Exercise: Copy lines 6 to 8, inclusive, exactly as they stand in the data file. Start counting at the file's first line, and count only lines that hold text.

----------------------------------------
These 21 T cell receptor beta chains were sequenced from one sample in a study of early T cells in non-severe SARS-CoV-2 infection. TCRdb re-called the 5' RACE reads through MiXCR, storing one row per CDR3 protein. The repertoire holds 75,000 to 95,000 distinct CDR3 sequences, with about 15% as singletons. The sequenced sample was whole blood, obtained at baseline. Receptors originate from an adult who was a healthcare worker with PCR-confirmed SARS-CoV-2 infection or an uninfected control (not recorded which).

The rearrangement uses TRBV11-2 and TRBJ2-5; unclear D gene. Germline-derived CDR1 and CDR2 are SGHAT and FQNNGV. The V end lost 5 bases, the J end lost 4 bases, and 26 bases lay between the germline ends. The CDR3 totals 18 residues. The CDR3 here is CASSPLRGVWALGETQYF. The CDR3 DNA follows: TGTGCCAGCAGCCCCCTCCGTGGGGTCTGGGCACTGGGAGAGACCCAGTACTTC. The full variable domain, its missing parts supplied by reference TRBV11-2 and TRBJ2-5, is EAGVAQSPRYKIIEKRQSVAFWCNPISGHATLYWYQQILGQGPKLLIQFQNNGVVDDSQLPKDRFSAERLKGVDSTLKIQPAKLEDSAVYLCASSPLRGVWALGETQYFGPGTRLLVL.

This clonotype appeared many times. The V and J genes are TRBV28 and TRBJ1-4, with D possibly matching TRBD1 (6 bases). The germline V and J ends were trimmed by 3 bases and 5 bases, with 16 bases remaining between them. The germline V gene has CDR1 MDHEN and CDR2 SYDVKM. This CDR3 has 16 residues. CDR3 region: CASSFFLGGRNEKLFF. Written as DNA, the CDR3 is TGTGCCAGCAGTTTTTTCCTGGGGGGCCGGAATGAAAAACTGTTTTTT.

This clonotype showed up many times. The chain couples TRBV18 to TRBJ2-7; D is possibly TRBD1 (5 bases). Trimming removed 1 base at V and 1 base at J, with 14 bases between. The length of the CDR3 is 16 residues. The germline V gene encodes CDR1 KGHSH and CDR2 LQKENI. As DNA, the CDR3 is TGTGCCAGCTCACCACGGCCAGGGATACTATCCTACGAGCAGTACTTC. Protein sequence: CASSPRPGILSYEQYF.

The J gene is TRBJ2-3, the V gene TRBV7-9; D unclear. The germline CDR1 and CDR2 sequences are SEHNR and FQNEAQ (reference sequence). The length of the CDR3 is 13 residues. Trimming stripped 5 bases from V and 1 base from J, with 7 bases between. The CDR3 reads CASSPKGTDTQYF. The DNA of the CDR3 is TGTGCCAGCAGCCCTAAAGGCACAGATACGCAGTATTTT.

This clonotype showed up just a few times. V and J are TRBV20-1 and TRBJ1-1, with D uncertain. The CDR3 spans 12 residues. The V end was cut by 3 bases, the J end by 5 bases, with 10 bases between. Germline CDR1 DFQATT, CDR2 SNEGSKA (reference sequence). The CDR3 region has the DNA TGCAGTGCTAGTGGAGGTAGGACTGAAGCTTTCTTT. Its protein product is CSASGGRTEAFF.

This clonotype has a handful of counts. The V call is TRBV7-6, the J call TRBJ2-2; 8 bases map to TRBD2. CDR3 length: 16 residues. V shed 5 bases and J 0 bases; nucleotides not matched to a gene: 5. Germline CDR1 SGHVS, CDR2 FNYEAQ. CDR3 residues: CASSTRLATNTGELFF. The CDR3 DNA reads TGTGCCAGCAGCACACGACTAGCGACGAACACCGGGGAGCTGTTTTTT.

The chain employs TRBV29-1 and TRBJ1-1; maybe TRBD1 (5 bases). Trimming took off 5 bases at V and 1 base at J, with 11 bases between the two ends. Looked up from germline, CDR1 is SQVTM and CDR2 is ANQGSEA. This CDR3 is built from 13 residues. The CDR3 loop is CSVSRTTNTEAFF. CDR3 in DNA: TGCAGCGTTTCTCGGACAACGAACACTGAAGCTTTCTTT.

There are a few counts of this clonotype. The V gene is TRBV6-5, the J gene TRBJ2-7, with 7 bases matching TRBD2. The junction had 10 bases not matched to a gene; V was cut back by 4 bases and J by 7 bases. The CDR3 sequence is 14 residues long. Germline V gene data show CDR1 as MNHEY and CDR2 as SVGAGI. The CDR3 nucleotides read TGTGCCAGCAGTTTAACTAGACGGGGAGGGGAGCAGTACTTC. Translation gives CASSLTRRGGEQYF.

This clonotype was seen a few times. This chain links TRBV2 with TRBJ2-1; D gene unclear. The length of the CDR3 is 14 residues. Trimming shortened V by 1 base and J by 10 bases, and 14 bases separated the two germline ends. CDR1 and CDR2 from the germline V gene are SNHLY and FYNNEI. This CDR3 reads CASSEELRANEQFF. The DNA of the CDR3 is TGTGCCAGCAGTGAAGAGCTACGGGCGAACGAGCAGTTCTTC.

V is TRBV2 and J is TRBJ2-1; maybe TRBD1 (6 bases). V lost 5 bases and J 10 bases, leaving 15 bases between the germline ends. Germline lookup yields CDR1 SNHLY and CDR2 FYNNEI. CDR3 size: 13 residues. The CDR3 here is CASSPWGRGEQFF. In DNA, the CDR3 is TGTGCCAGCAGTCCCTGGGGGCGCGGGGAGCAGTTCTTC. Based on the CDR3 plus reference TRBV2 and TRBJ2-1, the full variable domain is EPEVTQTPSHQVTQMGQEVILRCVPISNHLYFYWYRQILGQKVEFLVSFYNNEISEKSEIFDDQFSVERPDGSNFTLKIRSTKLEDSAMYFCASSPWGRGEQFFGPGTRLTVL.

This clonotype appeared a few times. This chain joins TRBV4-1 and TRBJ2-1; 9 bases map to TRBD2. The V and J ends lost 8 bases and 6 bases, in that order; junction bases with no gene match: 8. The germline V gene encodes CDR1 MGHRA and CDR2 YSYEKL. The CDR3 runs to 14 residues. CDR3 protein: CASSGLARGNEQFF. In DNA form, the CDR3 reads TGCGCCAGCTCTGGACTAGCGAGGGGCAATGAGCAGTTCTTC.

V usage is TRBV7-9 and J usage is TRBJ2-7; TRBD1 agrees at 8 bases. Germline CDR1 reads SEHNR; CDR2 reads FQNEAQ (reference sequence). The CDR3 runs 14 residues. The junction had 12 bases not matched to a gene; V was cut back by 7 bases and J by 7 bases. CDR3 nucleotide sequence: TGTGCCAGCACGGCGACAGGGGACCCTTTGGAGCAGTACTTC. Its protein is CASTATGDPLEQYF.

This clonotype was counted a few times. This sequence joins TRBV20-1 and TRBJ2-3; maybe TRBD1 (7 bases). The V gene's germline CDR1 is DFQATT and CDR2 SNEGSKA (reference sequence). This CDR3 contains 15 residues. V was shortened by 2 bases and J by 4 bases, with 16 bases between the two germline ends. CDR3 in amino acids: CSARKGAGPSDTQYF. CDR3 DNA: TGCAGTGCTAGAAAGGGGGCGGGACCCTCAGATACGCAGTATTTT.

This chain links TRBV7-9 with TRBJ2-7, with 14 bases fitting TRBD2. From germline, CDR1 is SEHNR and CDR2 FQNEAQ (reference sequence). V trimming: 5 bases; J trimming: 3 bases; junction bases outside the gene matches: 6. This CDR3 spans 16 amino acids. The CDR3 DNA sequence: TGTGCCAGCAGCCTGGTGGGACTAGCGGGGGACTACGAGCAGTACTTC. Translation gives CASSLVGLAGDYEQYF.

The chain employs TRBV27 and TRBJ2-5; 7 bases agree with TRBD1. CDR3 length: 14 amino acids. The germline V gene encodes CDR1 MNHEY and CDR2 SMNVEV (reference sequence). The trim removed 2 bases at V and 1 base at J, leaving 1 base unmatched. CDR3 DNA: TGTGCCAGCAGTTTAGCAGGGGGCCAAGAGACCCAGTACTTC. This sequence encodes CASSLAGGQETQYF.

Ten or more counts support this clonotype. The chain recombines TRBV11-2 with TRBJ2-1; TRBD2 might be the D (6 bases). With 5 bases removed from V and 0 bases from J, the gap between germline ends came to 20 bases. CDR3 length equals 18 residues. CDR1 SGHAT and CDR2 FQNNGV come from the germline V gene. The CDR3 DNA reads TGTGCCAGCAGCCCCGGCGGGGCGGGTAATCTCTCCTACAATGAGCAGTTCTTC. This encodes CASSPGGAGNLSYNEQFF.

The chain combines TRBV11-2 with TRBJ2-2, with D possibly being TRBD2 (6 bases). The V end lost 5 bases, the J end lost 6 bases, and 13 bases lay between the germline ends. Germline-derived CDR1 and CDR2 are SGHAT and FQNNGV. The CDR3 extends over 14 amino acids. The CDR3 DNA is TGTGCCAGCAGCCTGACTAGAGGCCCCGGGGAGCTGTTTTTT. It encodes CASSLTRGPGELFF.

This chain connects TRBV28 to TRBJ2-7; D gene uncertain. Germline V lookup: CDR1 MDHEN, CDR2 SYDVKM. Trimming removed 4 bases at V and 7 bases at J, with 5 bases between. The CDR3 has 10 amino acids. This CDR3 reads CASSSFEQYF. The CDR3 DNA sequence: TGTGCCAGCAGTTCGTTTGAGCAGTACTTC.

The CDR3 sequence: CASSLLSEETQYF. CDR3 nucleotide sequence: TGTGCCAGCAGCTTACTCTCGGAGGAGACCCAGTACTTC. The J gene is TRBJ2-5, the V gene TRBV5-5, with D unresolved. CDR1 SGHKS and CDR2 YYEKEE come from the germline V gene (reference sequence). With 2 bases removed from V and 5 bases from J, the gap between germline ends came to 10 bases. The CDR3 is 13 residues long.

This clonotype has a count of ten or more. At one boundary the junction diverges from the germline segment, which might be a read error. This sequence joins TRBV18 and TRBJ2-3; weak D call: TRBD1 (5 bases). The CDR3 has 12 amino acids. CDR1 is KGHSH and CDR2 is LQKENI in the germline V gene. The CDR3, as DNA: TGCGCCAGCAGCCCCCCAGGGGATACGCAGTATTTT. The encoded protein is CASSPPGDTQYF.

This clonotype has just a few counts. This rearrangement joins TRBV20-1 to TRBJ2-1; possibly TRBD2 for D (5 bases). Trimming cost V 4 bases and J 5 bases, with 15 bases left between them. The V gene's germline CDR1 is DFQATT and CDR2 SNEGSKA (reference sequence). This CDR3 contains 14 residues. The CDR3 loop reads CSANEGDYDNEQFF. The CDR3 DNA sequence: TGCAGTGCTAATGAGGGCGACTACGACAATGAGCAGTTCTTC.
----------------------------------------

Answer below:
This clonotype showed up just a few times. V and J are TRBV20-1 and TRBJ1-1, with D uncertain. The CDR3 spans 12 residues. The V end was cut by 3 bases, the J end by 5 bases, with 10 bases between. Germline CDR1 DFQATT, CDR2 SNEGSKA (reference sequence). The CDR3 region has the DNA TGCAGTGCTAGTGGAGGTAGGACTGAAGCTTTCTTT. Its protein product is CSASGGRTEAFF.

This clonotype has a handful of counts. The V call is TRBV7-6, the J call TRBJ2-2; 8 bases map to TRBD2. CDR3 length: 16 residues. V shed 5 bases and J 0 bases; nucleotides not matched to a gene: 5. Germline CDR1 SGHVS, CDR2 FNYEAQ. CDR3 residues: CASSTRLATNTGELFF. The CDR3 DNA reads TGTGCCAGCAGCACACGACTAGCGACGAACACCGGGGAGCTGTTTTTT.

The chain employs TRBV29-1 and TRBJ1-1; maybe TRBD1 (5 bases). Trimming took off 5 bases at V and 1 base at J, with 11 bases between the two ends. Looked up from germline, CDR1 is SQVTM and CDR2 is ANQGSEA. This CDR3 is built from 13 residues. The CDR3 loop is CSVSRTTNTEAFF. CDR3 in DNA: TGCAGCGTTTCTCGGACAACGAACACTGAAGCTTTCTTT.